U.S. DOL Proposes Increase to Minimum Salary for Exempt Employees
September 19, 2023
In a move that could impact millions of Americans, the United States Department of Labor (DOL) has proposed a significant increase to the minimum salary threshold for exempt employees under the Fair Labor Standards Act (FLSA). The long-anticipated proposal has the potential to bring about significant changes in the way employees classify their employees and compensate them for their work.
If finalized, this rule would increase the minimum salary amount required to be paid to executive, administrative and professional (EAP) employees and highly compensated employees (HCEs) for these employees to be considered exempt from FLSA overtime pay requirements. The proposed rule does not include any modifications to the standard duties test used to distinguish between FLSA-exempt and non-exempt employees.
The Proposed Increase
The DOL’s proposed rule aims to raise the minimum salary threshold for exempt employees, making more workers eligible for overtime pay.
|The minimum salary required to be paid to an EAP employee for that employee to be exempt from the FLSA overtime requirements||$684 per week, ($35,568 annually)||$1,059 per week, ($55,068 annually*).|
|The required annual compensation level for HCEs||$107,432||$143,988|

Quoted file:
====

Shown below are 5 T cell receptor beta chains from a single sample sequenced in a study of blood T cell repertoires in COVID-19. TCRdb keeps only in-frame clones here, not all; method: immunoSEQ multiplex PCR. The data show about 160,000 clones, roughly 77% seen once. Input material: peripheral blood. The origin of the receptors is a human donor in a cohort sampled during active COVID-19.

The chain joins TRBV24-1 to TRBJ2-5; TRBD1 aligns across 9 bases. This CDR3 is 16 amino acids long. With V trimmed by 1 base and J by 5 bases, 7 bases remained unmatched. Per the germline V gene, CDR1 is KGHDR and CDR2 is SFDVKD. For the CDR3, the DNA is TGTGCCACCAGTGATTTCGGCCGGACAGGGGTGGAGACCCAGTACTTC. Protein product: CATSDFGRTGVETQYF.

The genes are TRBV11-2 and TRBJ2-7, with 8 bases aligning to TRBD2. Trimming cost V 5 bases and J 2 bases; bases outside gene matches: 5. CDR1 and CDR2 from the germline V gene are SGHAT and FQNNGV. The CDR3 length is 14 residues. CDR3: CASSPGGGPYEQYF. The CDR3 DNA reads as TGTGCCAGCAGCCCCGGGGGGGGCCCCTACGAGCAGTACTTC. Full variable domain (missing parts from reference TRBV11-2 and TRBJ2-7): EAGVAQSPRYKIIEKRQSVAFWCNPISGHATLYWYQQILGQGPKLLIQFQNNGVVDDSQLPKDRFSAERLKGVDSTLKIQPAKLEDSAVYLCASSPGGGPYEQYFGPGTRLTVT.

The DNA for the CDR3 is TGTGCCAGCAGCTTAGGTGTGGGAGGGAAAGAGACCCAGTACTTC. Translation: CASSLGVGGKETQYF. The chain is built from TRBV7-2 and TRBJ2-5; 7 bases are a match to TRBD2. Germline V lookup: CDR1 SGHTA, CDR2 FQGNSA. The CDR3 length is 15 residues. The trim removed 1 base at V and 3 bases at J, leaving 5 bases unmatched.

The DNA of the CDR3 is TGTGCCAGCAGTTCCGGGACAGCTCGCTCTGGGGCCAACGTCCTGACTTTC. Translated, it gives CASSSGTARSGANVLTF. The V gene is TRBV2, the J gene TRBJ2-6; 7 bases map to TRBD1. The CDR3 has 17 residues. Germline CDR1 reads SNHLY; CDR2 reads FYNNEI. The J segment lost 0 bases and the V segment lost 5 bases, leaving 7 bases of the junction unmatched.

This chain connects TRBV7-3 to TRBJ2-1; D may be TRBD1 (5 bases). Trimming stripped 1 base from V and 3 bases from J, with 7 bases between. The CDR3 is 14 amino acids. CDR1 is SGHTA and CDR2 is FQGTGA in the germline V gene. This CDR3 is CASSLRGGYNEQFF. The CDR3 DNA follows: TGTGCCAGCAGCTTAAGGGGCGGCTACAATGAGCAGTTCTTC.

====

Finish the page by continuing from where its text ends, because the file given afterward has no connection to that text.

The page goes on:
*The DOL has based these numbers on current earnings data. Actual amounts will be based on earnings data as of the date the final rule takes effect, which may be higher than indicated in the proposed rule.
If passed, this increase would extend overtime protections to approximately 1.3 million American workers who currently do not qualify for overtime due to their exempt status. This change is part of the DOL’s efforts to keep pace with inflation to keep FLSA rules as an effective tool in protecting workers’ rights. The proposed rule is open for public comment for 60 days from the August 30 announcement. The DOL will then issue a final rule, which is expected to take effect sometime in 2024.
Missing from the proposal are any changes to the existing regulations allowing up to 10% of the minimum salary requirements to be satisfied by payment of nondiscretionary bonuses, incentives or commissions paid annually or more frequently.
There is no immediate action required at this time. Employers should determine which employees may be impacted by the final rule, taking into consideration any state law requirements. If a state law is more protective, then state law must be followed.
The proposed rule will go into effect 60 days after the publication of a final rule in the Federal Register. However, legal challenges to the rule are expected. The DOL has created a FAQ page to answer specific questions regarding the proposed ruling.
At DM Payroll Solutions, we keep you abreast of the latest laws and regulations impacting related payroll obligations. Contact us today to learn how our software can help you quickly and seamlessly integrate any necessary changes to workers’ wages.